Remembering Cesar Chavez…A Hero for All

”It’s ironic that those who till the soil, cultivate and harvest the fruits, vegetables, and other foods that fill your tables with abundance have nothing left for themselves.”-Cesar Chavez


How heartening to turn on the computer and see a young Cesar Chavez on the Google homepage to commemorate his birth today, March 31st in 1927. I remember seeing Mr. Chavez in person in NYC; seeing him on TV; listening to his speeches on WBAI and supporting his tireless work for the rights of migrant farm workers to unionize and receive benefits and be treated with dignity and respect.  I remember my family participating in the 1960s boycott of DelanoCalifornia grapes that Cesar Chavez helped organize.

We need another Cesar Chavez to be in the national forefront for the rights of immigrants; hardworking people who risk their lives to come to the U.S.A. to work, support their families, send their children to schools with hopes of bettering the lives of their children and grandchildren.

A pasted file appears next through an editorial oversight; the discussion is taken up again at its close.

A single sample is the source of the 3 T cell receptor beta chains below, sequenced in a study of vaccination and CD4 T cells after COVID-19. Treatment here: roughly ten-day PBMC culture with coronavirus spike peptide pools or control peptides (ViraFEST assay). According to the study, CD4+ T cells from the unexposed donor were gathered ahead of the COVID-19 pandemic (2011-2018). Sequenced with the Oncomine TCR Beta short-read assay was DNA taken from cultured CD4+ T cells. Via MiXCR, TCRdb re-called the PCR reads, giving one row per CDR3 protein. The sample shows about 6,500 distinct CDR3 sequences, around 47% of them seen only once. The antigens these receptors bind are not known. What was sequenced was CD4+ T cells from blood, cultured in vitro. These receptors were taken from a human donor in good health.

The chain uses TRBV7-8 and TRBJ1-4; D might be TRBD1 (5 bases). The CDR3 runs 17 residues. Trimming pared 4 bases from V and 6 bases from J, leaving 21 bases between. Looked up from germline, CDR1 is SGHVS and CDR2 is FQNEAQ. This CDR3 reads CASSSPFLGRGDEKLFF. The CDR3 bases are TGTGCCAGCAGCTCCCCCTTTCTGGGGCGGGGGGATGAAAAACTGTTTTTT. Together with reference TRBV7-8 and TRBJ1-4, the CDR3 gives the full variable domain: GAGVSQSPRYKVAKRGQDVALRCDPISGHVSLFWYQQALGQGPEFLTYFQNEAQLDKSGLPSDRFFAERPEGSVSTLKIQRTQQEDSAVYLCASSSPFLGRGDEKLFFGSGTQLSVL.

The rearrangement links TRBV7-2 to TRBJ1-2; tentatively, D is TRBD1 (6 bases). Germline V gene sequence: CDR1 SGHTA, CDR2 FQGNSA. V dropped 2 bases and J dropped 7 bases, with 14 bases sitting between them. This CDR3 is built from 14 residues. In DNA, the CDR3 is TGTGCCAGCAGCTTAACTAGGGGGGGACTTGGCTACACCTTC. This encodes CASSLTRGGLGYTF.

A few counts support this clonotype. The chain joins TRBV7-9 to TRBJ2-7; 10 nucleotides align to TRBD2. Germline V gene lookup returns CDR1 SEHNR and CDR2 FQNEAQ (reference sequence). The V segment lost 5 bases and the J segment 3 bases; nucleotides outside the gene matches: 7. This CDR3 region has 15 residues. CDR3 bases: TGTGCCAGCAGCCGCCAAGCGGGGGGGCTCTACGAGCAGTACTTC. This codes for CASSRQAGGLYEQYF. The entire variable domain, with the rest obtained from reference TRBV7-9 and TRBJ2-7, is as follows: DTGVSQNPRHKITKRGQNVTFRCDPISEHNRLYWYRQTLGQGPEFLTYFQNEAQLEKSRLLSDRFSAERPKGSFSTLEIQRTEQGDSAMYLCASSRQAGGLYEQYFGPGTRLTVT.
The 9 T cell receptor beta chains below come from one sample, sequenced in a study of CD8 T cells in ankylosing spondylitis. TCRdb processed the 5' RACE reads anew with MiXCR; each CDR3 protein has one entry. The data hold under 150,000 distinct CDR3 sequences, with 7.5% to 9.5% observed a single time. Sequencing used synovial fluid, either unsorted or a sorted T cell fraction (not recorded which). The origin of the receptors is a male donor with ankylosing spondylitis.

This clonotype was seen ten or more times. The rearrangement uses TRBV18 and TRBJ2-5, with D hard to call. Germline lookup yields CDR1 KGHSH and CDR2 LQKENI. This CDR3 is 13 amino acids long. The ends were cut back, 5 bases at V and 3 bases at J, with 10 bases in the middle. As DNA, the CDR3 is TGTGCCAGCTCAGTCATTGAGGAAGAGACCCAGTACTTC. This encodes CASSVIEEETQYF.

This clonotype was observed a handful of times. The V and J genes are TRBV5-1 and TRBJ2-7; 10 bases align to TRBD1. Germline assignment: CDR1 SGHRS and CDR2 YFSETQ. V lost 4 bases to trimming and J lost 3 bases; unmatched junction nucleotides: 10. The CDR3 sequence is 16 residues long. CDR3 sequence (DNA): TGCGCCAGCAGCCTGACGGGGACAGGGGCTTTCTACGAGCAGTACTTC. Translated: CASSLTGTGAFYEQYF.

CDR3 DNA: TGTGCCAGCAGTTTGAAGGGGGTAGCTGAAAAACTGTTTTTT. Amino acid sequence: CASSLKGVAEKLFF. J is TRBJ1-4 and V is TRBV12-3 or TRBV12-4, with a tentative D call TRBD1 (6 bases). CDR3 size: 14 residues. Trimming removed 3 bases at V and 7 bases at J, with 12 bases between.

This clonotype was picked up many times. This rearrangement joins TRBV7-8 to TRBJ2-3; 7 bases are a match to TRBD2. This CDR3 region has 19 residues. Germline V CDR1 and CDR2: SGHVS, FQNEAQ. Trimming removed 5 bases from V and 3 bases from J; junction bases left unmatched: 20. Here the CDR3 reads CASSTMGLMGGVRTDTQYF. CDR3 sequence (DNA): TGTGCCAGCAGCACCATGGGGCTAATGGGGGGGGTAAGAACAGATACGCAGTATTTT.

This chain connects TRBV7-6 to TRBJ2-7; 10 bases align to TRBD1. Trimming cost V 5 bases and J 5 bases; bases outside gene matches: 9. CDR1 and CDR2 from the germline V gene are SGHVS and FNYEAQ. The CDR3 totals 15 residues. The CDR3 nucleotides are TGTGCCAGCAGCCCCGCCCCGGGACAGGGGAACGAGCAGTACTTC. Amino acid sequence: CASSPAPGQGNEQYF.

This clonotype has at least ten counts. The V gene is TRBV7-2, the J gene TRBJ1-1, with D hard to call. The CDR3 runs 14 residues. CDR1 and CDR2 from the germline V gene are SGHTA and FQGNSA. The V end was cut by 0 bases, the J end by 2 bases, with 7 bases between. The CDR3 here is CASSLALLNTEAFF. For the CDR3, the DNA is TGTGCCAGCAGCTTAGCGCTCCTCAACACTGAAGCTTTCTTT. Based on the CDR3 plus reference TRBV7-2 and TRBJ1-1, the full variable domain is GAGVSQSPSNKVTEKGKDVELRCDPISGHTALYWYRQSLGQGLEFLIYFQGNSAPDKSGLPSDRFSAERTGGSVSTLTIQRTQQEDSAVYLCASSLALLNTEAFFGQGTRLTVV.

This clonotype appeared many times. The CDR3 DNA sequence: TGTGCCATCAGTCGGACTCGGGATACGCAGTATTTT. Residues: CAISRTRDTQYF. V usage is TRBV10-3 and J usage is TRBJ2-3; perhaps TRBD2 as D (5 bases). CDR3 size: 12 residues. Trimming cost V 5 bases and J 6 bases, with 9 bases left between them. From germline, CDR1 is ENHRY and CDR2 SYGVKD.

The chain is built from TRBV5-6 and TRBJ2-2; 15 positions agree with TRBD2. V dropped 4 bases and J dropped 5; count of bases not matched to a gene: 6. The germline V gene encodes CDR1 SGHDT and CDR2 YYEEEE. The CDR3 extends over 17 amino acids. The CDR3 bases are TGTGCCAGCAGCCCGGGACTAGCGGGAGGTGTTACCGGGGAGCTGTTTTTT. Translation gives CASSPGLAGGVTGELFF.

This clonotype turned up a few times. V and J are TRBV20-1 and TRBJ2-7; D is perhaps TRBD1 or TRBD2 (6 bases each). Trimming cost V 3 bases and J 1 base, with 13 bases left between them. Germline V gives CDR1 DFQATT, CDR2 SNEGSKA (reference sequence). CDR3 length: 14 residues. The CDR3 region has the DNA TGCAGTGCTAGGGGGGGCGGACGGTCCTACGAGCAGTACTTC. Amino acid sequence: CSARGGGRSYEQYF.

Woody Guthrie wrote “Pastures of Plenty” in 1941 as he traveled around the county promoting unions and workers’ rights. The lyrics are still relevant today. Listen to Arlo sing his dad’s song, Pastures of Plenty.

Read the lyrics: “Pastures of Plenty.”  A great song is always timeless and always relevant.


On 3/30/1909, the Queensboro Bridge opened connecting the borough of Queens (the largest of the 5 boroughs) to the borough of Manhattan (the smallest borough).

The Queensboro Bridge was also known at the 59th Street bridge. Not too long ago, it was renamed for former mayor of NYC, Ed Koch, so it is now known as: Ed Koch Queensboro Bridge.

In 1966, Simon and Garfunkel came out with their wonderful song, The 59th Street Bridge Song (Feeling Groovy). I can remember “kicking down the cobblestones” found in some of the western areas of Greenwich Village.

Click onto: Simon & Garfunkel performing The 59th Street Bridge Song. Are you “Feeling Groovy” yet?  Hope you’re smiling!

“And who was wrong? And who was right? It didn’t matter in the thick of the fights.”-Billy Joel, (Goodnight Saigon)